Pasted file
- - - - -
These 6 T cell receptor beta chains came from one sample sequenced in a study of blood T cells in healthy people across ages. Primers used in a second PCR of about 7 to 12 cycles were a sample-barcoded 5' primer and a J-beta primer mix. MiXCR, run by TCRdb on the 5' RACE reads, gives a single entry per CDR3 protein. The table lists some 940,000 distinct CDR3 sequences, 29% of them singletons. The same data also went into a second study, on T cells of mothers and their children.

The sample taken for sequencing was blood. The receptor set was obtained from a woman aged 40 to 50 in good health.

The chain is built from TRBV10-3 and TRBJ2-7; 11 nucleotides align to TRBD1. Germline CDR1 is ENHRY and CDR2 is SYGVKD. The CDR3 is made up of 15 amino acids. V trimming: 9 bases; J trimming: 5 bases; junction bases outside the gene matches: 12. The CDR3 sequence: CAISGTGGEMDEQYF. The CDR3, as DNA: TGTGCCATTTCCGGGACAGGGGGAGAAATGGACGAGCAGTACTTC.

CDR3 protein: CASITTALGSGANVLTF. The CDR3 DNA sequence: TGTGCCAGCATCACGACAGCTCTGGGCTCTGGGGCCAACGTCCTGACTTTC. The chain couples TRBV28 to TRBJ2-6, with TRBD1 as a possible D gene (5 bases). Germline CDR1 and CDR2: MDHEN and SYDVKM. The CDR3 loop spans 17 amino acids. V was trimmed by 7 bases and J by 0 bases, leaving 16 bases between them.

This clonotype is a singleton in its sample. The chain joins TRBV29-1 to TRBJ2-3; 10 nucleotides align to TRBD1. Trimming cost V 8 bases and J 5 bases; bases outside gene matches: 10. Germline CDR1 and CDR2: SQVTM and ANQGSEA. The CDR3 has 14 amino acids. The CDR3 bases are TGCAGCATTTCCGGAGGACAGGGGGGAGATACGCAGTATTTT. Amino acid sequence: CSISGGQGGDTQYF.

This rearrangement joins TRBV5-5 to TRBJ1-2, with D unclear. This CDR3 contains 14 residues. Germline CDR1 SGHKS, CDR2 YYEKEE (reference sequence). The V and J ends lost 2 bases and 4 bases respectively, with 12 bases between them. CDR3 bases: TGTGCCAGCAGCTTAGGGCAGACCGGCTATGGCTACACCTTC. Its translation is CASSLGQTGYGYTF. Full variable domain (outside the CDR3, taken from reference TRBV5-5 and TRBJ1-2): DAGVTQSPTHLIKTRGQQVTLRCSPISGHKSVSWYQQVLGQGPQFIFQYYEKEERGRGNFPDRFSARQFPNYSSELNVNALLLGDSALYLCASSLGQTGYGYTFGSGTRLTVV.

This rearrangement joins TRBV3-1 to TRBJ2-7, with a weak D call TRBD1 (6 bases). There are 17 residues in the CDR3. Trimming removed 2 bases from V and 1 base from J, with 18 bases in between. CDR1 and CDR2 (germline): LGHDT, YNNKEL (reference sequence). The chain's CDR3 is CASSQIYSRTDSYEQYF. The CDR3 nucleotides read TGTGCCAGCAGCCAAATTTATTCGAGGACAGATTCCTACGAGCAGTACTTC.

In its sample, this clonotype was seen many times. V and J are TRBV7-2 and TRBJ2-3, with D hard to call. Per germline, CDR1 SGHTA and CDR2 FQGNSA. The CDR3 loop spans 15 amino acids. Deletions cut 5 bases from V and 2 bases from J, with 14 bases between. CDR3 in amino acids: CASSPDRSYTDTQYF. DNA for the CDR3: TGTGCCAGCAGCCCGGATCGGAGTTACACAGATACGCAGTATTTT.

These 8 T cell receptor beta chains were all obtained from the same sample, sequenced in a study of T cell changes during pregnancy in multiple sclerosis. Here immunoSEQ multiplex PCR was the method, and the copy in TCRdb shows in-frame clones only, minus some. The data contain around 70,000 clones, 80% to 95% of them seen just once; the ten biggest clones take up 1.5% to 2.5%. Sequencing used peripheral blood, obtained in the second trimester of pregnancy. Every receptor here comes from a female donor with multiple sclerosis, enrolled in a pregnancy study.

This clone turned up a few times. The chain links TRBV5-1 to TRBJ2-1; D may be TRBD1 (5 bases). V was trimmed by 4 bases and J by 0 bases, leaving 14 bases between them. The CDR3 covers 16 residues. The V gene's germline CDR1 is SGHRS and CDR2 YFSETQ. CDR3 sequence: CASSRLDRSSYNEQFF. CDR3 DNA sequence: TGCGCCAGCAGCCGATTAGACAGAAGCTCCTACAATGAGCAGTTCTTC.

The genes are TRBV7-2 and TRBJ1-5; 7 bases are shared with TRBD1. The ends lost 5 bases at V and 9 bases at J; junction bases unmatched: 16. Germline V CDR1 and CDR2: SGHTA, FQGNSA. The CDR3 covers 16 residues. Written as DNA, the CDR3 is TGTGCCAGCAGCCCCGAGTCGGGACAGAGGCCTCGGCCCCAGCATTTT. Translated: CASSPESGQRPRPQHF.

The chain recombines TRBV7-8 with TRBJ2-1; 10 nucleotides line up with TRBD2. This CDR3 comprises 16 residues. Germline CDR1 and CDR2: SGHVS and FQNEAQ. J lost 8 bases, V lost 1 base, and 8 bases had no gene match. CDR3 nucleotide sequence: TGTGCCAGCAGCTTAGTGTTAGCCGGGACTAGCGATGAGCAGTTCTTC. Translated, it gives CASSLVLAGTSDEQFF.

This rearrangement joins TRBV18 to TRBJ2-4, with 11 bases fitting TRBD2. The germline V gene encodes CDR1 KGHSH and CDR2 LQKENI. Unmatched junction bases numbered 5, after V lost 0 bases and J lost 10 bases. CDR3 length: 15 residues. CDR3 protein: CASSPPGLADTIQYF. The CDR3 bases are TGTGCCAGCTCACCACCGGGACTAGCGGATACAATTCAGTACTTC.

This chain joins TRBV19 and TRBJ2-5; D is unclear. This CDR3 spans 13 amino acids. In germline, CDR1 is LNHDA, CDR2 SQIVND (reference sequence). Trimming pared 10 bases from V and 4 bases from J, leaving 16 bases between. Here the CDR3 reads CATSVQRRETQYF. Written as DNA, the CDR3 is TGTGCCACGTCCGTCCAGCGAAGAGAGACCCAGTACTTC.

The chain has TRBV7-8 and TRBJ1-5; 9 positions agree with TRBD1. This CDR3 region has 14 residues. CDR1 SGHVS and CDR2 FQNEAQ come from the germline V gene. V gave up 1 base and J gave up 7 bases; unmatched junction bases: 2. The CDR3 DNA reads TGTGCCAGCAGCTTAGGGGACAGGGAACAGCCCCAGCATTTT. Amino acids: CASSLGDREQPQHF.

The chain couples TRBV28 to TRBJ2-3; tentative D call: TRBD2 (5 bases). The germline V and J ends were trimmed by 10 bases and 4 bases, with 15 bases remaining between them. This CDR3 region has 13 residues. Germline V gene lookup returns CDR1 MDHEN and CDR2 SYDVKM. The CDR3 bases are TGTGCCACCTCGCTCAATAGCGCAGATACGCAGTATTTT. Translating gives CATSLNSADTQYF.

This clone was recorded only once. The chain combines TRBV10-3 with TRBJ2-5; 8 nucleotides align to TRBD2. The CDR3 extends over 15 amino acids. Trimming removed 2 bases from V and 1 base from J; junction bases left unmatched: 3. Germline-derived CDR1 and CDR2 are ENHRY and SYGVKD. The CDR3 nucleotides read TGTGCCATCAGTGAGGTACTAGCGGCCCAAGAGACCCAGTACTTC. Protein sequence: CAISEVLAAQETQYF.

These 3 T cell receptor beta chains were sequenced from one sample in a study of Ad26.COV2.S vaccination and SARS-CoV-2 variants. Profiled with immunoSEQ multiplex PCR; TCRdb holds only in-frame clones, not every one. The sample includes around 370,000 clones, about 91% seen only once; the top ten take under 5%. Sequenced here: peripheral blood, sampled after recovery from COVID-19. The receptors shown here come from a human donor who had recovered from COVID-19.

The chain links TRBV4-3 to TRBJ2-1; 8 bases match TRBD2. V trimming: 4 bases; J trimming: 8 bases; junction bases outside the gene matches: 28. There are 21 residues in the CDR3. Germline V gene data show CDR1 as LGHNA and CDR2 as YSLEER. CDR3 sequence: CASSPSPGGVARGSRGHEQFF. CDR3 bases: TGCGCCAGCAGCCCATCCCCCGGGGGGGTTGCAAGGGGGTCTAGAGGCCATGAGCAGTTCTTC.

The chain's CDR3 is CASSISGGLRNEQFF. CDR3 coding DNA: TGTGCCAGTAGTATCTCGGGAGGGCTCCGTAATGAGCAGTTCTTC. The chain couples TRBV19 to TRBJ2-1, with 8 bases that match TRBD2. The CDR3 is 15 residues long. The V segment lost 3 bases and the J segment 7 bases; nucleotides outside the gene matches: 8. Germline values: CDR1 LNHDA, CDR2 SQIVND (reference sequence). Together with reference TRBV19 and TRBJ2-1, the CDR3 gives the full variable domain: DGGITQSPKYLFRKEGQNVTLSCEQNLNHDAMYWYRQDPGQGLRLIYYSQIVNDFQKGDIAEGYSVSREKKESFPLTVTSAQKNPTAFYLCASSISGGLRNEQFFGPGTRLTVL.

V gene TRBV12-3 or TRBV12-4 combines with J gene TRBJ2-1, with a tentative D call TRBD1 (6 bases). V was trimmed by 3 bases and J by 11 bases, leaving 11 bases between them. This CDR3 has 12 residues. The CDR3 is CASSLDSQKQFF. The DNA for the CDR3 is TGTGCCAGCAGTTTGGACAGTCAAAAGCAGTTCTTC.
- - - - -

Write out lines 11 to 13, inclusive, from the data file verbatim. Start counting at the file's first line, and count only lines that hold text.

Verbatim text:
The genes are TRBV7-2 and TRBJ1-5; 7 bases are shared with TRBD1. The ends lost 5 bases at V and 9 bases at J; junction bases unmatched: 16. Germline V CDR1 and CDR2: SGHTA, FQGNSA. The CDR3 covers 16 residues. Written as DNA, the CDR3 is TGTGCCAGCAGCCCCGAGTCGGGACAGAGGCCTCGGCCCCAGCATTTT. Translated: CASSPESGQRPRPQHF.

The chain recombines TRBV7-8 with TRBJ2-1; 10 nucleotides line up with TRBD2. This CDR3 comprises 16 residues. Germline CDR1 and CDR2: SGHVS and FQNEAQ. J lost 8 bases, V lost 1 base, and 8 bases had no gene match. CDR3 nucleotide sequence: TGTGCCAGCAGCTTAGTGTTAGCCGGGACTAGCGATGAGCAGTTCTTC. Translated, it gives CASSLVLAGTSDEQFF.

This rearrangement joins TRBV18 to TRBJ2-4, with 11 bases fitting TRBD2. The germline V gene encodes CDR1 KGHSH and CDR2 LQKENI. Unmatched junction bases numbered 5, after V lost 0 bases and J lost 10 bases. CDR3 length: 15 residues. CDR3 protein: CASSPPGLADTIQYF. The CDR3 bases are TGTGCCAGCTCACCACCGGGACTAGCGGATACAATTCAGTACTTC.